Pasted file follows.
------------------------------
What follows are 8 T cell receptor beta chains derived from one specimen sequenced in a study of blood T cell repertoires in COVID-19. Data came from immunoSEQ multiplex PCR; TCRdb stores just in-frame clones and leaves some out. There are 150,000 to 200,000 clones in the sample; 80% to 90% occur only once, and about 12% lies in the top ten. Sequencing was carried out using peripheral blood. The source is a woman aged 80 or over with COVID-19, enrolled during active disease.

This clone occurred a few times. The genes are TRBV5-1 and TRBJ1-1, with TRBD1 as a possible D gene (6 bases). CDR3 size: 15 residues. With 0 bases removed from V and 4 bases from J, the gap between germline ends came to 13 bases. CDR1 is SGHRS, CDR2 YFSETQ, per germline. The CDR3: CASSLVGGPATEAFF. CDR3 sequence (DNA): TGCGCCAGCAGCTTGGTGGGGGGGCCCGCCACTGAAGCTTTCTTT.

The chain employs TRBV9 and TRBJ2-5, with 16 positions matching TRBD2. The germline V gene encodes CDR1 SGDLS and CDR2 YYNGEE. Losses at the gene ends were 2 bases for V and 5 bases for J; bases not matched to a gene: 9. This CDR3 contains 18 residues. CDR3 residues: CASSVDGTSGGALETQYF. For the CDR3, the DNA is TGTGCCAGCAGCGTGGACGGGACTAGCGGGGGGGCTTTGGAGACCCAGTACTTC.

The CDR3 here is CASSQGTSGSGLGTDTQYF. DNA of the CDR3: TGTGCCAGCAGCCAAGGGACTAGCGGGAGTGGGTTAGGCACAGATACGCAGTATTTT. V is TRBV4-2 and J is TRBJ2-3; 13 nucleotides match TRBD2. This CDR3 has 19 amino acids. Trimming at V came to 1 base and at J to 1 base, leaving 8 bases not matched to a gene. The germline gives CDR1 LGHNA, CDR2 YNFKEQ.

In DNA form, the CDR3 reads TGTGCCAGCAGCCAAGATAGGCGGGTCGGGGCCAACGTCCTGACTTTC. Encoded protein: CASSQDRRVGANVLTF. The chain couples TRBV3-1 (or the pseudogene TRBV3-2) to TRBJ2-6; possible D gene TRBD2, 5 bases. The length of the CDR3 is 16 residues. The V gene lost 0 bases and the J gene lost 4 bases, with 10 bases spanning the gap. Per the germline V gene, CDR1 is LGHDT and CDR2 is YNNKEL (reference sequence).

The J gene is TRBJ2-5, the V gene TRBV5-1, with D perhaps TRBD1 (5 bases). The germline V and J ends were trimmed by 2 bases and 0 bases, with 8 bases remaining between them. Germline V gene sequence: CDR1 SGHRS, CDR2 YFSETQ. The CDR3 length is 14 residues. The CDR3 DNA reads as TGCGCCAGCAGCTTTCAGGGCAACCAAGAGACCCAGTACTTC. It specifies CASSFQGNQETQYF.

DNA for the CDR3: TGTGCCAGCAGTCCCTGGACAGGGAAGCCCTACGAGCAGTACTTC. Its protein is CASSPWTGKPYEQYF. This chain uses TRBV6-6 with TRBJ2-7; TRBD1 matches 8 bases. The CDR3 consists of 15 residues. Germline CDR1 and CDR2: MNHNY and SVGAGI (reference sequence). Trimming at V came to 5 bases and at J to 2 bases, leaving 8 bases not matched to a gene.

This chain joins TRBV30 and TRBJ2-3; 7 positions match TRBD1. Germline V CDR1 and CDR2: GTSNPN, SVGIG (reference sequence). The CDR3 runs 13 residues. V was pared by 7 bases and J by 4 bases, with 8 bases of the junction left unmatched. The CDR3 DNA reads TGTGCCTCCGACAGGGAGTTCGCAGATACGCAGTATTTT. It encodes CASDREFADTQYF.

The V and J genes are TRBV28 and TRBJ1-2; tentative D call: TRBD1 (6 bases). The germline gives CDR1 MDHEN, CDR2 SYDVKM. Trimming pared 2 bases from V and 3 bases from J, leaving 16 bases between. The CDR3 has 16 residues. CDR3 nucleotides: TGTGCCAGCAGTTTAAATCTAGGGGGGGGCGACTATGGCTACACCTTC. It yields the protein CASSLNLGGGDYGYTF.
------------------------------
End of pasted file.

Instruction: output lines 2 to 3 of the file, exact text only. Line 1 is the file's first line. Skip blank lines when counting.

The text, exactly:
This clone occurred a few times. The genes are TRBV5-1 and TRBJ1-1, with TRBD1 as a possible D gene (6 bases). CDR3 size: 15 residues. With 0 bases removed from V and 4 bases from J, the gap between germline ends came to 13 bases. CDR1 is SGHRS, CDR2 YFSETQ, per germline. The CDR3: CASSLVGGPATEAFF. CDR3 sequence (DNA): TGCGCCAGCAGCTTGGTGGGGGGGCCCGCCACTGAAGCTTTCTTT.

The chain employs TRBV9 and TRBJ2-5, with 16 positions matching TRBD2. The germline V gene encodes CDR1 SGDLS and CDR2 YYNGEE. Losses at the gene ends were 2 bases for V and 5 bases for J; bases not matched to a gene: 9. This CDR3 contains 18 residues. CDR3 residues: CASSVDGTSGGALETQYF. For the CDR3, the DNA is TGTGCCAGCAGCGTGGACGGGACTAGCGGGGGGGCTTTGGAGACCCAGTACTTC.